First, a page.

I’m a great admirer of the Constitution of the United States. Among its Bill of Rights (the first ten amendments that are considered by many as a portion of the original Constitution itself) there is the very sensible and needed Second Amendment. In part, it states, “…the right of the people to keep and bear arms shall not be infringed.” Proper authorities and due process should take that right from someone who has abused it. Take it from someone who is mentally sick – yes. Keep it from young people who don’t know how to use it – yes again. But taking guns from law-abiding, sensible people isn’t the answer. Criminals will always find ways to obtain a gun in our free country. And, as the erosion of moral standards continues, there will be more, not fewer, mass shootings.

John Adams served as our nation’s second president. The Bill of Rights had already been added to the Constitution when he held the office. He had no difficulty accepting the full Constitution as the supreme law of our land. But he knew it wasn’t enough, that even it didn’t guarantee the freedom and tranquility decent people desire. He believed, “Our Constitution was made only for a moral and religious people. It is wholly inadequate to the government of any other.” Because so many Americans are not “moral and religious people,” shootings such the recent tragic event in Florida occur.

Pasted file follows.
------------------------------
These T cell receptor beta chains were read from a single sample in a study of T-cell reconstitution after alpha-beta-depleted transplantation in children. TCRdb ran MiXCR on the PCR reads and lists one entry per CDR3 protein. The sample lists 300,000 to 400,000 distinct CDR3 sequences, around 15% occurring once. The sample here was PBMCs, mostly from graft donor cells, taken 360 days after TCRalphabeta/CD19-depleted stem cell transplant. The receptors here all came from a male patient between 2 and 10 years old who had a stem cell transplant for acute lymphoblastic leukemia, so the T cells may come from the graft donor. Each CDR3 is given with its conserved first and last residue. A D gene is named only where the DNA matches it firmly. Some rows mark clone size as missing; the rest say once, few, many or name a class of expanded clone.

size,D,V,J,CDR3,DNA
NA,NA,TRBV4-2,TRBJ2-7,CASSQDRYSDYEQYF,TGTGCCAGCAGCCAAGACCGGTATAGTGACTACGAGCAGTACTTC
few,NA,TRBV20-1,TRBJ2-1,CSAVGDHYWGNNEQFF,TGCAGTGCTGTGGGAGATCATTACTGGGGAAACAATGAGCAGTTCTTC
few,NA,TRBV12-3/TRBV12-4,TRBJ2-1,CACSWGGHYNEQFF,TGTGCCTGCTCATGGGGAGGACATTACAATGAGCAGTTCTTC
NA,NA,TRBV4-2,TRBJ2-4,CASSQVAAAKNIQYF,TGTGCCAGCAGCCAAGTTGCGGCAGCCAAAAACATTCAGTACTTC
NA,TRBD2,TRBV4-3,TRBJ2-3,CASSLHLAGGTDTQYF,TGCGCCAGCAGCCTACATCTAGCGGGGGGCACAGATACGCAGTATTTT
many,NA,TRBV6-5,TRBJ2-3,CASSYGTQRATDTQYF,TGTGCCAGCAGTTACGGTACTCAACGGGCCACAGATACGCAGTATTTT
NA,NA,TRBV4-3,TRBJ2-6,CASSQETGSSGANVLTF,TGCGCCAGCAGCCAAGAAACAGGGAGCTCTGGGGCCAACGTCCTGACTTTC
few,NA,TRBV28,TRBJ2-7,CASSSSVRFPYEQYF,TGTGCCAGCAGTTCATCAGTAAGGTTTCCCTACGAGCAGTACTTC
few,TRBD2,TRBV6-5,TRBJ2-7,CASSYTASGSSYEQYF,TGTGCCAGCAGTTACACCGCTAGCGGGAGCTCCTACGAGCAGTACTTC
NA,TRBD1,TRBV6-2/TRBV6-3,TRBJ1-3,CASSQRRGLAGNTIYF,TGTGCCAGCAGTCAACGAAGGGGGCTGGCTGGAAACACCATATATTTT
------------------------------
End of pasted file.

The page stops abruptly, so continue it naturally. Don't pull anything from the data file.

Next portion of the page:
No matter how admirable it may be, a Constitution won’t prevent a repeat of the horror just witnessed. It won’t erect a barrier between ordinary citizens and those who are sick, criminally bent, or depraved. John Adams was correct. A return to exposing young people to the need for religion and morality would surely diminish – maybe even terminate – the type of horror just visited on the children and teachers at Marjory Stoneman Douglas High School.

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McManus_2Mr. McManus served in the U.S. Marine Corps in the late 1950s and joined the staff of The John Birch Society in August 1966. He has served various roles for the organization including Field Coordinator, Director of Public Affairs, and President. Mr. McManus has appeared on hundreds of radio and television programs and is also author of a number of educational DVDs and books. Now President Emeritus, he continues his involvement with the Society through public speaking and writing for this blog, the JBS Bulletin, and The New American.